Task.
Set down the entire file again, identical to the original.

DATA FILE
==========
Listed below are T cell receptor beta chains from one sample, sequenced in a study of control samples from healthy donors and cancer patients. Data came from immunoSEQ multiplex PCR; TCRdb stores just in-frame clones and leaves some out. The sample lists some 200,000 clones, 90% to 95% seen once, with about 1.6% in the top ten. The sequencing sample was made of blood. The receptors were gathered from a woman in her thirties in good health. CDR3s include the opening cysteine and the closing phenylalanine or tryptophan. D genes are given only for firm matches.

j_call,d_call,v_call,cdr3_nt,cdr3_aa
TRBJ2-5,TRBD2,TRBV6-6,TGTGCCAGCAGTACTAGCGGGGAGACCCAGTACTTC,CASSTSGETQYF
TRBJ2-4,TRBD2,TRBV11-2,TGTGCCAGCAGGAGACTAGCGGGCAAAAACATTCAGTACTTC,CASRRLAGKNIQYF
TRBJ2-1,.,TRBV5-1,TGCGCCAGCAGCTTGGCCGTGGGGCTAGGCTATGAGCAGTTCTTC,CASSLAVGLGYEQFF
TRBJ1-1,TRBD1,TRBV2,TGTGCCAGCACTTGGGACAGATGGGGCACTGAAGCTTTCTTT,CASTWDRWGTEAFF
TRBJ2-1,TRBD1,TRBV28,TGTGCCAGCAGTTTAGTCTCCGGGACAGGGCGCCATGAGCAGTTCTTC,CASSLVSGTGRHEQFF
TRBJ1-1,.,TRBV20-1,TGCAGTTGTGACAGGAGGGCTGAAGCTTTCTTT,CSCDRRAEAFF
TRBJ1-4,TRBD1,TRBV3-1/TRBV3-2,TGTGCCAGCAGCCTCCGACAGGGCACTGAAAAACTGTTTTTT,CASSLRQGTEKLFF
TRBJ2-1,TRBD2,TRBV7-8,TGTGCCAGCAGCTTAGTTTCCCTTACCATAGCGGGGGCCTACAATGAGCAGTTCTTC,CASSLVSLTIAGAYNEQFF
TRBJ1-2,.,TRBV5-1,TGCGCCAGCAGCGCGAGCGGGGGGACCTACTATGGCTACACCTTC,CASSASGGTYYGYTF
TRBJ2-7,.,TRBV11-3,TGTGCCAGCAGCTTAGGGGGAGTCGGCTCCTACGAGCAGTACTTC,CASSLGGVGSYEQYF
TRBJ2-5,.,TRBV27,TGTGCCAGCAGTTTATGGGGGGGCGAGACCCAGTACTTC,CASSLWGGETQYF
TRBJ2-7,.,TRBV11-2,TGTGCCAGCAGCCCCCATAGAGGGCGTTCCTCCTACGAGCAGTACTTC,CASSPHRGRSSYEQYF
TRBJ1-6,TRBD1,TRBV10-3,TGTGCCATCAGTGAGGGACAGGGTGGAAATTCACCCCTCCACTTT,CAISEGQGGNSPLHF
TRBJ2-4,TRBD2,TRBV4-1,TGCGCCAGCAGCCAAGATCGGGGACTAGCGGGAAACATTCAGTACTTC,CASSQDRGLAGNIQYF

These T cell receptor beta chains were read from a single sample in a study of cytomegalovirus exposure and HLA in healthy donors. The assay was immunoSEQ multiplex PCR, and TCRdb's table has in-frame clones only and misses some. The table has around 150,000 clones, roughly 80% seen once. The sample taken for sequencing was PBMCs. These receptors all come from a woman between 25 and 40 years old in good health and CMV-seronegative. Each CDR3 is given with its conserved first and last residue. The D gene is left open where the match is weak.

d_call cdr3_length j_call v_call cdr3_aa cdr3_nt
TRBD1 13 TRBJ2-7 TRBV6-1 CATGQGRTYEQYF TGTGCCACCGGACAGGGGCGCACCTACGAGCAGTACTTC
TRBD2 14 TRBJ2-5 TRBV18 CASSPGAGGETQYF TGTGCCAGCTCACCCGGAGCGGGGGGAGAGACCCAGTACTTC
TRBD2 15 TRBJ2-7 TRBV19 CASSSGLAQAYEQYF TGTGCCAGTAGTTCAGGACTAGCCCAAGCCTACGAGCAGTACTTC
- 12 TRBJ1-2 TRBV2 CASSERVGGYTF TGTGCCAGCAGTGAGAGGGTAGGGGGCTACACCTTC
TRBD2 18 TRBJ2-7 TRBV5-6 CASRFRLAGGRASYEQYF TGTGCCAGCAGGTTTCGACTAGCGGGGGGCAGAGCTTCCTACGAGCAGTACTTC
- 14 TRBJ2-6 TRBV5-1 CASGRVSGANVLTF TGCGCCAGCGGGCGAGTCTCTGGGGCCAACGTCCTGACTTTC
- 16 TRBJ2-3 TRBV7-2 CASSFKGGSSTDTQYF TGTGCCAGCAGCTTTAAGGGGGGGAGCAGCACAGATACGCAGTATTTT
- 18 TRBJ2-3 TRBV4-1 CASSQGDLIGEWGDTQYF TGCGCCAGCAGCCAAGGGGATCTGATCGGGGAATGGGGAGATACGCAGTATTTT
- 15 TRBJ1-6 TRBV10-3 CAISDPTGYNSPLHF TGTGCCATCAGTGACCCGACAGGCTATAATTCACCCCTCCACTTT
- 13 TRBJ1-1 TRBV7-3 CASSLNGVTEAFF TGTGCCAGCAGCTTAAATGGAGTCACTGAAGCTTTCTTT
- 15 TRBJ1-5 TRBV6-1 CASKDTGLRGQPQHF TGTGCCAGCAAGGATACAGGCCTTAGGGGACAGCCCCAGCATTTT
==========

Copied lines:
Listed below are T cell receptor beta chains from one sample, sequenced in a study of control samples from healthy donors and cancer patients. Data came from immunoSEQ multiplex PCR; TCRdb stores just in-frame clones and leaves some out. The sample lists some 200,000 clones, 90% to 95% seen once, with about 1.6% in the top ten. The sequencing sample was made of blood. The receptors were gathered from a woman in her thirties in good health. CDR3s include the opening cysteine and the closing phenylalanine or tryptophan. D genes are given only for firm matches.

j_call,d_call,v_call,cdr3_nt,cdr3_aa
TRBJ2-5,TRBD2,TRBV6-6,TGTGCCAGCAGTACTAGCGGGGAGACCCAGTACTTC,CASSTSGETQYF
TRBJ2-4,TRBD2,TRBV11-2,TGTGCCAGCAGGAGACTAGCGGGCAAAAACATTCAGTACTTC,CASRRLAGKNIQYF
TRBJ2-1,.,TRBV5-1,TGCGCCAGCAGCTTGGCCGTGGGGCTAGGCTATGAGCAGTTCTTC,CASSLAVGLGYEQFF
TRBJ1-1,TRBD1,TRBV2,TGTGCCAGCACTTGGGACAGATGGGGCACTGAAGCTTTCTTT,CASTWDRWGTEAFF
TRBJ2-1,TRBD1,TRBV28,TGTGCCAGCAGTTTAGTCTCCGGGACAGGGCGCCATGAGCAGTTCTTC,CASSLVSGTGRHEQFF
TRBJ1-1,.,TRBV20-1,TGCAGTTGTGACAGGAGGGCTGAAGCTTTCTTT,CSCDRRAEAFF
TRBJ1-4,TRBD1,TRBV3-1/TRBV3-2,TGTGCCAGCAGCCTCCGACAGGGCACTGAAAAACTGTTTTTT,CASSLRQGTEKLFF
TRBJ2-1,TRBD2,TRBV7-8,TGTGCCAGCAGCTTAGTTTCCCTTACCATAGCGGGGGCCTACAATGAGCAGTTCTTC,CASSLVSLTIAGAYNEQFF
TRBJ1-2,.,TRBV5-1,TGCGCCAGCAGCGCGAGCGGGGGGACCTACTATGGCTACACCTTC,CASSASGGTYYGYTF
TRBJ2-7,.,TRBV11-3,TGTGCCAGCAGCTTAGGGGGAGTCGGCTCCTACGAGCAGTACTTC,CASSLGGVGSYEQYF
TRBJ2-5,.,TRBV27,TGTGCCAGCAGTTTATGGGGGGGCGAGACCCAGTACTTC,CASSLWGGETQYF
TRBJ2-7,.,TRBV11-2,TGTGCCAGCAGCCCCCATAGAGGGCGTTCCTCCTACGAGCAGTACTTC,CASSPHRGRSSYEQYF
TRBJ1-6,TRBD1,TRBV10-3,TGTGCCATCAGTGAGGGACAGGGTGGAAATTCACCCCTCCACTTT,CAISEGQGGNSPLHF
TRBJ2-4,TRBD2,TRBV4-1,TGCGCCAGCAGCCAAGATCGGGGACTAGCGGGAAACATTCAGTACTTC,CASSQDRGLAGNIQYF

These T cell receptor beta chains were read from a single sample in a study of cytomegalovirus exposure and HLA in healthy donors. The assay was immunoSEQ multiplex PCR, and TCRdb's table has in-frame clones only and misses some. The table has around 150,000 clones, roughly 80% seen once. The sample taken for sequencing was PBMCs. These receptors all come from a woman between 25 and 40 years old in good health and CMV-seronegative. Each CDR3 is given with its conserved first and last residue. The D gene is left open where the match is weak.

d_call cdr3_length j_call v_call cdr3_aa cdr3_nt
TRBD1 13 TRBJ2-7 TRBV6-1 CATGQGRTYEQYF TGTGCCACCGGACAGGGGCGCACCTACGAGCAGTACTTC
TRBD2 14 TRBJ2-5 TRBV18 CASSPGAGGETQYF TGTGCCAGCTCACCCGGAGCGGGGGGAGAGACCCAGTACTTC
TRBD2 15 TRBJ2-7 TRBV19 CASSSGLAQAYEQYF TGTGCCAGTAGTTCAGGACTAGCCCAAGCCTACGAGCAGTACTTC
- 12 TRBJ1-2 TRBV2 CASSERVGGYTF TGTGCCAGCAGTGAGAGGGTAGGGGGCTACACCTTC
TRBD2 18 TRBJ2-7 TRBV5-6 CASRFRLAGGRASYEQYF TGTGCCAGCAGGTTTCGACTAGCGGGGGGCAGAGCTTCCTACGAGCAGTACTTC
- 14 TRBJ2-6 TRBV5-1 CASGRVSGANVLTF TGCGCCAGCGGGCGAGTCTCTGGGGCCAACGTCCTGACTTTC
- 16 TRBJ2-3 TRBV7-2 CASSFKGGSSTDTQYF TGTGCCAGCAGCTTTAAGGGGGGGAGCAGCACAGATACGCAGTATTTT
- 18 TRBJ2-3 TRBV4-1 CASSQGDLIGEWGDTQYF TGCGCCAGCAGCCAAGGGGATCTGATCGGGGAATGGGGAGATACGCAGTATTTT
- 15 TRBJ1-6 TRBV10-3 CAISDPTGYNSPLHF TGTGCCATCAGTGACCCGACAGGCTATAATTCACCCCTCCACTTT
- 13 TRBJ1-1 TRBV7-3 CASSLNGVTEAFF TGTGCCAGCAGCTTAAATGGAGTCACTGAAGCTTTCTTT
- 15 TRBJ1-5 TRBV6-1 CASKDTGLRGQPQHF TGTGCCAGCAAGGATACAGGCCTTAGGGGACAGCCCCAGCATTTT